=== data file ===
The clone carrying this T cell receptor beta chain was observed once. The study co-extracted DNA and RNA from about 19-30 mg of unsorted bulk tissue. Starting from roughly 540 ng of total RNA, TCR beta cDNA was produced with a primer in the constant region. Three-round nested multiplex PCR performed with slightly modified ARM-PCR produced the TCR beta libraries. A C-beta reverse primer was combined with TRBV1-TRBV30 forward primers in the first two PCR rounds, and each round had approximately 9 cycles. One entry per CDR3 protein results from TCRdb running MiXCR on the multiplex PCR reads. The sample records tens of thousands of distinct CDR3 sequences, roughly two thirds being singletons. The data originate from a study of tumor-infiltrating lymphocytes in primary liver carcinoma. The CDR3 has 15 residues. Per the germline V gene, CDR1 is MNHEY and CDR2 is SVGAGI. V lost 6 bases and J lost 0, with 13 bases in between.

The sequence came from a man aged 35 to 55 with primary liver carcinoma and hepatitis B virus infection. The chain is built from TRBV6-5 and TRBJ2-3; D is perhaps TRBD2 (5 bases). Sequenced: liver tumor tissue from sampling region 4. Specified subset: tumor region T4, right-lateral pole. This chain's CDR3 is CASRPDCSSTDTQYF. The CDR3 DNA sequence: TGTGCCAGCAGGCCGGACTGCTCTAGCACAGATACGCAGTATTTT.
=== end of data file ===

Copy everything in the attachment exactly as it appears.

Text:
The clone carrying this T cell receptor beta chain was observed once. The study co-extracted DNA and RNA from about 19-30 mg of unsorted bulk tissue. Starting from roughly 540 ng of total RNA, TCR beta cDNA was produced with a primer in the constant region. Three-round nested multiplex PCR performed with slightly modified ARM-PCR produced the TCR beta libraries. A C-beta reverse primer was combined with TRBV1-TRBV30 forward primers in the first two PCR rounds, and each round had approximately 9 cycles. One entry per CDR3 protein results from TCRdb running MiXCR on the multiplex PCR reads. The sample records tens of thousands of distinct CDR3 sequences, roughly two thirds being singletons. The data originate from a study of tumor-infiltrating lymphocytes in primary liver carcinoma. The CDR3 has 15 residues. Per the germline V gene, CDR1 is MNHEY and CDR2 is SVGAGI. V lost 6 bases and J lost 0, with 13 bases in between.

The sequence came from a man aged 35 to 55 with primary liver carcinoma and hepatitis B virus infection. The chain is built from TRBV6-5 and TRBJ2-3; D is perhaps TRBD2 (5 bases). Sequenced: liver tumor tissue from sampling region 4. Specified subset: tumor region T4, right-lateral pole. This chain's CDR3 is CASRPDCSSTDTQYF. The CDR3 DNA sequence: TGTGCCAGCAGGCCGGACTGCTCTAGCACAGATACGCAGTATTTT.